Vote on legislation to impeach Trump could come as early as Thursday
US wrap: poll shows little change in public sentiment, with 45% favouring impeachment
Marine One departs Washington on Tuesday with US president Donald Trump on board. Democratic leaders unveiled articles of impeachment on Tuesday charging Mr Trump with abuse of power and obstruction of Congress. Photograph: Pete Marovich/New York Times
The House judiciary committee was due to begin debating articles of impeachment against US president Donald Trump on Wednesday night amid expectations that it could vote on legislation to impeach the president as early as Thursday.
The 41-member committee was due to gather at 7pm on Capitol Hill and continue debating – and possibly amend the legislation – throughout Thursday before taking a vote. If passed, as expected, the proposal will move to the full House of Representatives for a vote next week.
The committee filed two articles of impeachment against Mr Trump on Tuesday, charging the president with abuse of power and obstruction of Congress over his dealings with Ukraine. The impeachment inquiry, which began in September, has focused on a July 25th phone call between Mr Trump and Ukrainian president Volodymyr Zelenskiy during which Mr Trump asked his counterpart to investigate his Democratic rival Joe Biden and his son Hunter, who was on the board of a Ukrainian gas company.
Ahead of the gathering of the judiciary committee there were reports that the House could vote on impeachment earlier than expected – possibly in the middle of next week.
The Democrat-controlled House is facing a busy schedule before it plans to break for Christmas on Friday December 20th, not least the prospect of a shutdown if spending bills are not agreed. Government funding runs out on the Friday before Christmas, and treasury secretary Steve Mnuchin held meetings with House speaker Nancy Pelosi and senior Democrats on Wednesday in a bid to secure agreement on budget priorities.
The possibility of a pre-Christmas shutdown had raised comparisons with December 2018 when the government shut down on December 22nd, prompting a 35-day federal government closure – the longest in US history.
Democrats have also signalled they want to vote on the USMCA deal – the United States, Mexico, Canada agreement that will replace Nafta, a decades-old deal governing trade between the three countries – before the Christmas recess.
They are now admitting that there was no collusion, no obstruction of justice, there are no crimes
A vote on lowering prescription drug costs may also be held in the next 10 days, putting further pressure on the congressional timetable.
Speaking at a campaign rally in Hershey, Pennsylvania on Tuesday evening, Mr Trump lashed out at Democrats for launching impeachment proceedings, suggesting that the party’s leadership was adopting “impeachment-light”.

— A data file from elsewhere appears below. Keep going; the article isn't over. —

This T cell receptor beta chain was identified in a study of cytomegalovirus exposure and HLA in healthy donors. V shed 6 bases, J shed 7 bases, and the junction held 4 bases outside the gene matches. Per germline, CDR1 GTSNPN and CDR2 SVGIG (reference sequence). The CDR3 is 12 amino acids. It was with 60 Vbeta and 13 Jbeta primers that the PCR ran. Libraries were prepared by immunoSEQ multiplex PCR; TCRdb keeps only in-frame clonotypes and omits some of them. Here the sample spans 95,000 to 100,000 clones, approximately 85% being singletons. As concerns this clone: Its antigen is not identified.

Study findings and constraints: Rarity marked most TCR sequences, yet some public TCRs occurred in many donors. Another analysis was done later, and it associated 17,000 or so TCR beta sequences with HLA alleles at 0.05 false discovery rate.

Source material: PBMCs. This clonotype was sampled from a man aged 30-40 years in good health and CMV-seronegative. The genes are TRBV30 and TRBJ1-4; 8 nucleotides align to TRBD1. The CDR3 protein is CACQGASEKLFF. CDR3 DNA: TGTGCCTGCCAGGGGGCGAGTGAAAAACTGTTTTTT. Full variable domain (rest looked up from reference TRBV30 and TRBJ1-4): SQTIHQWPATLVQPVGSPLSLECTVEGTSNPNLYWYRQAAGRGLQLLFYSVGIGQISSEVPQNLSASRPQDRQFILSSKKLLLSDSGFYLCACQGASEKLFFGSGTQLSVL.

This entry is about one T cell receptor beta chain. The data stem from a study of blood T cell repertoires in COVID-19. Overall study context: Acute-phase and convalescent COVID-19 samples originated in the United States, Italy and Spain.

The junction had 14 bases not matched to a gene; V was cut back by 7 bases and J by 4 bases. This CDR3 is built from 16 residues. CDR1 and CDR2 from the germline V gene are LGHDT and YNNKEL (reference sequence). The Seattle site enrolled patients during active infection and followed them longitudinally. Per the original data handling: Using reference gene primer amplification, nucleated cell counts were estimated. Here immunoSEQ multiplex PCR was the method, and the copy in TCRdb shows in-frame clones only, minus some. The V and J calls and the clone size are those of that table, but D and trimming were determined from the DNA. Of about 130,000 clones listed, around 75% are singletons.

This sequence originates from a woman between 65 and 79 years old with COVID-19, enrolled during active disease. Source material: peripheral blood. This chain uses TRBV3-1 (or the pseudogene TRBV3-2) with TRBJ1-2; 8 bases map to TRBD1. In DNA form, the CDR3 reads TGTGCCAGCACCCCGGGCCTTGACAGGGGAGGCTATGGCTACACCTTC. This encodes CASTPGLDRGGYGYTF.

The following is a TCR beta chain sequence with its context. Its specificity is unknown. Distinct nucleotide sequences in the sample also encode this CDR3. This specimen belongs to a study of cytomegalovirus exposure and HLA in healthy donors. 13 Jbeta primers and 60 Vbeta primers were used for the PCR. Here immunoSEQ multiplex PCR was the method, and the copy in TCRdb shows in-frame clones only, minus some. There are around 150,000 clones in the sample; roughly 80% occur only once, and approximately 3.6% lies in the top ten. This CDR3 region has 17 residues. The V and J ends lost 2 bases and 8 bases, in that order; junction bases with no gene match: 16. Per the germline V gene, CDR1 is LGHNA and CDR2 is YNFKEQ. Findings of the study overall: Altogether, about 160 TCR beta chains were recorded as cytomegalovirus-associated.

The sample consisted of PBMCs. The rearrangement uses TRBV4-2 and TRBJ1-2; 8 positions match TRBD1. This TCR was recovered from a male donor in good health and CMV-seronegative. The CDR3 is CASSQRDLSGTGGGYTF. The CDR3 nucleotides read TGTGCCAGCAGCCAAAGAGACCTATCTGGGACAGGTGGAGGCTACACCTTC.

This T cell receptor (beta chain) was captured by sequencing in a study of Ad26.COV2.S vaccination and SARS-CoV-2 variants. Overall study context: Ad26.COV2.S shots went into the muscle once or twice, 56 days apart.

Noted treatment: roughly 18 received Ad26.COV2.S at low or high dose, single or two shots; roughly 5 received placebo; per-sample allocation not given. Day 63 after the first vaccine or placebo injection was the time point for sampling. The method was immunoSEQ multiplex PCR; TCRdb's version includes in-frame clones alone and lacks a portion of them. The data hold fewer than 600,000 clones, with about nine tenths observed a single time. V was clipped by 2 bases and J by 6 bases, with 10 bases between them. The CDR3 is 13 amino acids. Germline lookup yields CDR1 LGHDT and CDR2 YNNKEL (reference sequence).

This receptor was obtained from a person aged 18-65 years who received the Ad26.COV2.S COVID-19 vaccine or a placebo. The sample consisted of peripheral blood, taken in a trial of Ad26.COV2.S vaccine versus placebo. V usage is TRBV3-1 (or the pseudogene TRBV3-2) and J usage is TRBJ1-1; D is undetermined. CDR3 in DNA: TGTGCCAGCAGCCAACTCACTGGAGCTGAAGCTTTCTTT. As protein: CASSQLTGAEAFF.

“They are now admitting that there was no collusion, no obstruction of justice, there are no crimes,” he said. “All of these horrible things, bribery and this and that, where are they? This is the lightest, weakest impeachment.”
As Washington gears up for a possible impeachment trial in the Senate early next year, a new poll found that public sentiment towards impeachment has barely changed following public hearings last month.
Under questioning Mr Horowitz said that his report did not vindicate the FBI
The Monmouth University Poll – taken last week, before the judiciary committee unveiled articles of impeachment against the president – showed that approximately 45 per cent of Americans believe that Mr Trump should be impeached and removed from office, while 50 per cent do not. This compares to the 44 per cent of respondents supporting impeachment a month ago, compared to 51 per cent who were opposed.
Meanwhile, on Wednesday, Michael Horowitz, the inspector-general of the Department of Justice, who released a report on the origins of the Russia investigation earlier this week, testified before the Senate judiciary committee.
Under questioning Mr Horowitz said that his report did not vindicate the FBI, noting that the agency had “failed to comply with FBI policies” when it applied to the court for permission to wire-tap Carter Page, a member of Mr Trump’s election campaign team in 2016.
Mr Horowitz’s report also found no political bias in the FBI’s decision to open an investigation into Russian electoral interference in the 2016 election, despite suggestions by Republican members of the panel that significant elements in the agency were biased against Mr Trump.